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Common Lisp is not a strictly functional language, although it's easy to write functional programs in it. I don't know what sort of Lisp programming went into Viaweb. –  David Thornley Jun 16 '09 at 20:27
I suppose that point is debatable, although, it wasn't said that FP cannot be used for web applications. Only that another paradigm is better suited to handle that task--I have never developed a web application myself, so I can't really debate it, but really what I'm looking for is situations where FP is the right (or wrong) choice and offers significant advantagers over imperative programming. Would you say web applications is one of those situations? –  Carson Myers Jun 16 '09 at 20:50
Even I have not developed a web application. However Paul Graham certainly claims that using Lisp in that application was a major advantage. You can take a look at his essay here paulgraham.com/avg.html –  Methos Jun 16 '09 at 23:46
That's because the alternative he was looking at was C Web apps. If his competitors had been using the Ruby and Python environments of today, I think he would have seen less of an advantage to Lisp. –  Chuck Jun 19 '09 at 17:45

I find Haskell as well-suited for doing anything math-related. Not that this an actual professional project, but I made a sudoku solver and poker analyzer with it. Having a program that is mathematically provable is great.

As far as what it's not well-suited for is anything where performance is a priority. You have less control over the algorithms used, since it's more declarative than imperative.

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I don't quite agree. To achieve performance, you often have to break past the abstractions and figure out how various high-level constructs are actually implemented, from the hardware's perspective. Certainly Haskell is further abstracted, but if you put the effort in to learn the particulars of GHC's implementation, optimizing for performance is quite doable. Other functional languages like Lisp and SML have much simpler execution and memory models, and can be "tuned" just as easily as traditional imperative languages. –  ephemient Jun 15 '09 at 22:32
But, see, that's part of the problem: you mentioned GHC. Despite the fact that it's my favorite Haskell implementation, there are others out there and potentially more to come. What's more, there's no guarantee that the implementation of a core library function for one implementation will remain the same across versions. This is why I think that functional languages are best used where the "what" is more important than the "how." –  Jacob Jun 15 '09 at 23:25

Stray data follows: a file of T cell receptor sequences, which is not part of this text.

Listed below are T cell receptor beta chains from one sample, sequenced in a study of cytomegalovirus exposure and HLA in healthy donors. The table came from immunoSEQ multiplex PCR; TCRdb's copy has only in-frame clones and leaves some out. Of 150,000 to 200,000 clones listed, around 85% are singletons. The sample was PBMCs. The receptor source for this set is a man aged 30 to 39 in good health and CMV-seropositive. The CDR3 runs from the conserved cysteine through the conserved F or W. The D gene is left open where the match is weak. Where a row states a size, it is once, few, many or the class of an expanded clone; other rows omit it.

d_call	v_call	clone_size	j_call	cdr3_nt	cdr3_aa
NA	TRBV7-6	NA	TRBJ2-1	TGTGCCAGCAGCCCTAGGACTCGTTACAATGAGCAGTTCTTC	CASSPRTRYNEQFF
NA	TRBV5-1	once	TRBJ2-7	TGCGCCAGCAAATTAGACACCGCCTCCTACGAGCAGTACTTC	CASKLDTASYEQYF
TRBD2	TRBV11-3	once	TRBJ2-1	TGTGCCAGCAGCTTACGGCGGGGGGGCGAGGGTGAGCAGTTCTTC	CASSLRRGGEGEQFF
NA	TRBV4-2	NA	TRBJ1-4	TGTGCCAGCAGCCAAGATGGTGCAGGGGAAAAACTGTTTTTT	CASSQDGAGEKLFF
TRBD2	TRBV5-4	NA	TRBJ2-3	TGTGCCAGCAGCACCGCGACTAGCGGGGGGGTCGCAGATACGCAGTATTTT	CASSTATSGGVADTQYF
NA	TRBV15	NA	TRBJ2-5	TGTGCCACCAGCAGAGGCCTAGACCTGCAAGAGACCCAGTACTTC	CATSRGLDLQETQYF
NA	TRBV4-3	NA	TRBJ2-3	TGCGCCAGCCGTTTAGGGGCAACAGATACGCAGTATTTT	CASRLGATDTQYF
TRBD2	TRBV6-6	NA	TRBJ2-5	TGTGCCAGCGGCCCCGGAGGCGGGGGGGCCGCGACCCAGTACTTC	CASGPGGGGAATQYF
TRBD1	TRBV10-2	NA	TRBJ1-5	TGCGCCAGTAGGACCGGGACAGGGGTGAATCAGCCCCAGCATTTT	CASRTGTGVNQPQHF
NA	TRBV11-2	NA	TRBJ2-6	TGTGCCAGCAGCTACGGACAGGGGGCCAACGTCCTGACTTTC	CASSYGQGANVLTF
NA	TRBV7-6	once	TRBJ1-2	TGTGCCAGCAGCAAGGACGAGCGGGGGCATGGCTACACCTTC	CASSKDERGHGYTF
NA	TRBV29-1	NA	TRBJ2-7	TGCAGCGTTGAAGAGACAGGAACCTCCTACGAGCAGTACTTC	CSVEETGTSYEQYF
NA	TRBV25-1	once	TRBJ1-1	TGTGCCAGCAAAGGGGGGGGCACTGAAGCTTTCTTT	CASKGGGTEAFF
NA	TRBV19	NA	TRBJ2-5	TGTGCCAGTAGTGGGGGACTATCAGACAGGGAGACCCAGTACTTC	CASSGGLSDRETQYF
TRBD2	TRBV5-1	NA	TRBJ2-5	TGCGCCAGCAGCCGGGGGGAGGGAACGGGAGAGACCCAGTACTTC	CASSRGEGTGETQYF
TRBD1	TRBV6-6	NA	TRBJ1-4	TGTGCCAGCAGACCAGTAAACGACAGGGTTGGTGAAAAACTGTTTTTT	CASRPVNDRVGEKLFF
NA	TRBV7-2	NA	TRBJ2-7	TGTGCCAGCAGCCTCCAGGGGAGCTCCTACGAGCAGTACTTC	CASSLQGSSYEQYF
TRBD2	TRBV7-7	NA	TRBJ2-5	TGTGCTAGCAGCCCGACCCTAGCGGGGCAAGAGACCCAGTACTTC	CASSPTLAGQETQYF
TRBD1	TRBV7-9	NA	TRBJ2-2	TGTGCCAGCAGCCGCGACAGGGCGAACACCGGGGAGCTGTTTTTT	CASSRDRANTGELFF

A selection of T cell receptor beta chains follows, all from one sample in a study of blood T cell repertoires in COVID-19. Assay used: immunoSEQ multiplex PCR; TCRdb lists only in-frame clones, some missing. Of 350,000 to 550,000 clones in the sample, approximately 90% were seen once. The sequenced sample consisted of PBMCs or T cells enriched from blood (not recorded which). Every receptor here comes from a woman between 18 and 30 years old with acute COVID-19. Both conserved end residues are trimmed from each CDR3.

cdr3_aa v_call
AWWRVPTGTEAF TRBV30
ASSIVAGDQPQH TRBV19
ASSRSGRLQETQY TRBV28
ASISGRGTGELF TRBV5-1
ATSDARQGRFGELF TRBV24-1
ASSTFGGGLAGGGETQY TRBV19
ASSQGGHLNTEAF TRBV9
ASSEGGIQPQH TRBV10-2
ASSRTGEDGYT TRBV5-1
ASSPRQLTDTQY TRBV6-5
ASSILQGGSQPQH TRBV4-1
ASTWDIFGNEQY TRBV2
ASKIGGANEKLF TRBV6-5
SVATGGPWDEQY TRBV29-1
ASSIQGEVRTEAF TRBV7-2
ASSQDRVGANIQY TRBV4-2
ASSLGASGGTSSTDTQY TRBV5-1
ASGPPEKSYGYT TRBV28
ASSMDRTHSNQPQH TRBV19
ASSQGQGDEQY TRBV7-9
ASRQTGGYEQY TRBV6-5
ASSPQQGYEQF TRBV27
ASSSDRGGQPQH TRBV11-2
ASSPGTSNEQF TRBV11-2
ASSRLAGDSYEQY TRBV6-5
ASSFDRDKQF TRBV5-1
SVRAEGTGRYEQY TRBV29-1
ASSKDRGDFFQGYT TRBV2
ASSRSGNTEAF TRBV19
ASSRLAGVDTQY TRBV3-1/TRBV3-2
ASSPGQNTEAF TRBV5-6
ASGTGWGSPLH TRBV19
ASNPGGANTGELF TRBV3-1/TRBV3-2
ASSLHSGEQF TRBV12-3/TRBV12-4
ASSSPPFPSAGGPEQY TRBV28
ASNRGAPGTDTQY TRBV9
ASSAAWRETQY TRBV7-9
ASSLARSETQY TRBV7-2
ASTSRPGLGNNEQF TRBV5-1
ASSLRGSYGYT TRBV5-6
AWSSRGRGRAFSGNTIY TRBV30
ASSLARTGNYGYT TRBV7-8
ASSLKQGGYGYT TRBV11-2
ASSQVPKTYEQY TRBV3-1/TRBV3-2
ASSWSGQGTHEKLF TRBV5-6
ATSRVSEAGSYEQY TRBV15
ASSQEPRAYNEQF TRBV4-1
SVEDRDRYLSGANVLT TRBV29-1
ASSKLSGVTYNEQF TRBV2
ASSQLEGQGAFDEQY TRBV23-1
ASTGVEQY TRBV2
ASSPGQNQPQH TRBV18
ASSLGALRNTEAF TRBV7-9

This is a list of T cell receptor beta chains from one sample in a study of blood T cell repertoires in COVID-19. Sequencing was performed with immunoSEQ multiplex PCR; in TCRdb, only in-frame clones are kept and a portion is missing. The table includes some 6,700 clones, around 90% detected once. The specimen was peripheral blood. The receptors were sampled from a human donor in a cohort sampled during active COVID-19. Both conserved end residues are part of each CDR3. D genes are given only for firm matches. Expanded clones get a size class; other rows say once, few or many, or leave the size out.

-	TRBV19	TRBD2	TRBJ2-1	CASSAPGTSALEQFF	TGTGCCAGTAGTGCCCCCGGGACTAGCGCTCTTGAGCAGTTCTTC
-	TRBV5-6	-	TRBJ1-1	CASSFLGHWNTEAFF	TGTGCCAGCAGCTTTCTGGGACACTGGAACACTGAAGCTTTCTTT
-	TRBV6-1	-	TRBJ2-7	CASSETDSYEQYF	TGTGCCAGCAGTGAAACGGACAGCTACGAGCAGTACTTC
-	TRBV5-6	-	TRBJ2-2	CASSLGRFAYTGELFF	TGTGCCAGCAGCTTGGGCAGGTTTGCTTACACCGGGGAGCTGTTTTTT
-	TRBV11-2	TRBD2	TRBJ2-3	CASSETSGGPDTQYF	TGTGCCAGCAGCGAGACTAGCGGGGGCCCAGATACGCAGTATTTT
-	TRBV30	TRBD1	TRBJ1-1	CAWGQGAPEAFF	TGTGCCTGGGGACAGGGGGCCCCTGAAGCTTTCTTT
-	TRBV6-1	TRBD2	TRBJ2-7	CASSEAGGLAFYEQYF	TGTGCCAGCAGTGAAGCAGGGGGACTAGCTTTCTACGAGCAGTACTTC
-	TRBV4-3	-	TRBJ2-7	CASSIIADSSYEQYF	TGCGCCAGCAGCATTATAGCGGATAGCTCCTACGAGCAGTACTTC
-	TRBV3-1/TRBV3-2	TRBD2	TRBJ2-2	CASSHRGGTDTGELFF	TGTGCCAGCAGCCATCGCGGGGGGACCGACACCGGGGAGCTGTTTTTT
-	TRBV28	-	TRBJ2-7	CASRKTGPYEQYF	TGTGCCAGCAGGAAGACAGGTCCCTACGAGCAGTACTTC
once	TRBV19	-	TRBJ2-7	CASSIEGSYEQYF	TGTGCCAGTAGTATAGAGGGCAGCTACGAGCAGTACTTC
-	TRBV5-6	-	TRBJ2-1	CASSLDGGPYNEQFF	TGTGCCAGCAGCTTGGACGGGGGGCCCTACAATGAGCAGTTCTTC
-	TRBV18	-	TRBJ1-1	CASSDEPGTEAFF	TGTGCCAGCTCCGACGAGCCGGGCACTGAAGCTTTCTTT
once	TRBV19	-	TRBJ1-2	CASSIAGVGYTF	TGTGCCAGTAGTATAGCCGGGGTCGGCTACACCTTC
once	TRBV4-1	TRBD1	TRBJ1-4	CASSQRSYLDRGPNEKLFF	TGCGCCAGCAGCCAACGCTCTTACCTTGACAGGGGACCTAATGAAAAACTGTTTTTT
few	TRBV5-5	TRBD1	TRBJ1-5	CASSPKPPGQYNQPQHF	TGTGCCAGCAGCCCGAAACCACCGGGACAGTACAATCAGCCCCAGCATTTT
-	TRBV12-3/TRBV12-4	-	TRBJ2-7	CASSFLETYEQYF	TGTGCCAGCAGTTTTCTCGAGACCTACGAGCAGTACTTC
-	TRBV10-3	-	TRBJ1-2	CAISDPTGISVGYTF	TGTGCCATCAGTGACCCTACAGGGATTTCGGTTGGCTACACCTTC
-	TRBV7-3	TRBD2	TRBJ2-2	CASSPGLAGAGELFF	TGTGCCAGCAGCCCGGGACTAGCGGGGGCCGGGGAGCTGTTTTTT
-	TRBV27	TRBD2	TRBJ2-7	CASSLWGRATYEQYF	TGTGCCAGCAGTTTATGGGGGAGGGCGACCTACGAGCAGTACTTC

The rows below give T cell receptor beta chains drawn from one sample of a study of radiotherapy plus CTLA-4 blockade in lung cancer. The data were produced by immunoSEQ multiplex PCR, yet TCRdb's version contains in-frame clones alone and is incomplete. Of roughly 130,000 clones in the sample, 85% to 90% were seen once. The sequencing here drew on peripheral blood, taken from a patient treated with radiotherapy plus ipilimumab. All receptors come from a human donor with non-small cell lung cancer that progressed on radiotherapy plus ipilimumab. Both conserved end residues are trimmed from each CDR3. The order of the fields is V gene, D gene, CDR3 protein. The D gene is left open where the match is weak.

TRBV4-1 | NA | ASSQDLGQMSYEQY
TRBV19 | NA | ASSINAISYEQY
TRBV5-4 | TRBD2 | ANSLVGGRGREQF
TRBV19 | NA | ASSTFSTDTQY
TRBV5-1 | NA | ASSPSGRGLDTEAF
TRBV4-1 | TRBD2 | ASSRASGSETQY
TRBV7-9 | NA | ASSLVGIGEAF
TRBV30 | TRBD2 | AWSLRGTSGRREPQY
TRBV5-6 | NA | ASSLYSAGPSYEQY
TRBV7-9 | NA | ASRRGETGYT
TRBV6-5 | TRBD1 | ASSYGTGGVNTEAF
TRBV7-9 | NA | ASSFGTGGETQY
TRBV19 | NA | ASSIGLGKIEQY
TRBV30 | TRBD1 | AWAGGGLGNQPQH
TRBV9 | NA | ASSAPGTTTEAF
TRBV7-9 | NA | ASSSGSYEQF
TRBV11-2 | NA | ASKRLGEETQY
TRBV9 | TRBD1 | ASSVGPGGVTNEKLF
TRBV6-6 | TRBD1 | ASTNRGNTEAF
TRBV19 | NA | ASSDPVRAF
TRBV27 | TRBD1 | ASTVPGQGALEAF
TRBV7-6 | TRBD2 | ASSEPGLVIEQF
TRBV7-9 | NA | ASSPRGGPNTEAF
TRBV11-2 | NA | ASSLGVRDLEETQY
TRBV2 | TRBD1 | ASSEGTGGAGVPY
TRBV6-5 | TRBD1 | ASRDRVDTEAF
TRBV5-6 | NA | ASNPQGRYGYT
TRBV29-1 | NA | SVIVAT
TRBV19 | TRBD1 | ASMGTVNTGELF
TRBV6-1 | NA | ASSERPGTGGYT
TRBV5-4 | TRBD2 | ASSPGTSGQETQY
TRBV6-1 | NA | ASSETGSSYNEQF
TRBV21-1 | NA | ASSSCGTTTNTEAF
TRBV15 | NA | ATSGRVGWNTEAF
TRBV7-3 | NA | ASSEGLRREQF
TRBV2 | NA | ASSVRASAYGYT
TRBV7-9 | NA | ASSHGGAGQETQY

Given that there's no other high-performance Haskell environment out there, I don't think targeting GHC is too unreasonable... People specifically target GCC or ICC or MSVC or etc. when trying to optimize C code, do they not? –  ephemient Jun 16 '09 at 1:44
Fair enough; but you have to admit that C code translates more directly to machine instructions than Haskell does, so it can be more obvious how to optimize your C algorithms. But of course, having to put more thought into your code comes with the territory with Haskell, when you're starting out. In most cases you don't have to worry about speed anyway, so the elegance is well worth it. –  Jacob Jun 16 '09 at 2:54
Theoretically, a purely functional programming language should be faster than an imperative one in a lot of cases because a lot more optimizations are possible with it. But GHC isn't as mature as, say, GCC, so not all optimizations have been put in place. Also, Haskell is fairly high level so that also hurts it a bit. But I think it's one of the best speed-vs-elegance tradeoffs. –  Sasha Chedygov Jun 16 '09 at 20:29

Actually, I like using pure functional code for problems that require managing a lot of state. Those kinda languages tend to provide the best mechanisms for the explicit handling of state, since they don't let you do it implicitly. Implicitly managing state might seem easier on the small scale, but once the state starts to get complex you run into trouble without the correctness guarantees you get from doing it the FP way.

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I find the simplicity of functional programming for math problems with matrix math to be absolutely beautiful, have a look at how these types of problems are solved in Scheme!

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I would say that functional programming will have trouble for the low-level stuff, operating system kernels, device drivers, etc.

I said "have trouble", not "cannot be used" (because of Turing equivalence, anything can be used for anything).

An interesting question is whether this problem is fundamental in functional programming (because physical devices have state) or if we can imagine systems-oriented functional programming language/environments. For instance, BitC is only partially functional (it relies a lot on mutability).

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(There are operating systems written in Haskel) –  L̲̳o̲̳̳n̲̳̳g̲̳̳p̲̳o̲̳̳k̲̳̳e̲̳̳ Dec 15 '10 at 14:03

Functional and object oriented paradigm have orthogonal strength. you could say functional programming has the emphasis on verbs and object oriented programming on nouns. Or, in more practical terms: Object orientation makes adding new Data simple while functional programming makes adding new tools simple. Both require changes in code to achive the other goal. You would like to read http://citeseerx.ist.psu.edu/viewdoc/download?doi= (Synthesizing Oject-Oriented and Functional design to promote reuse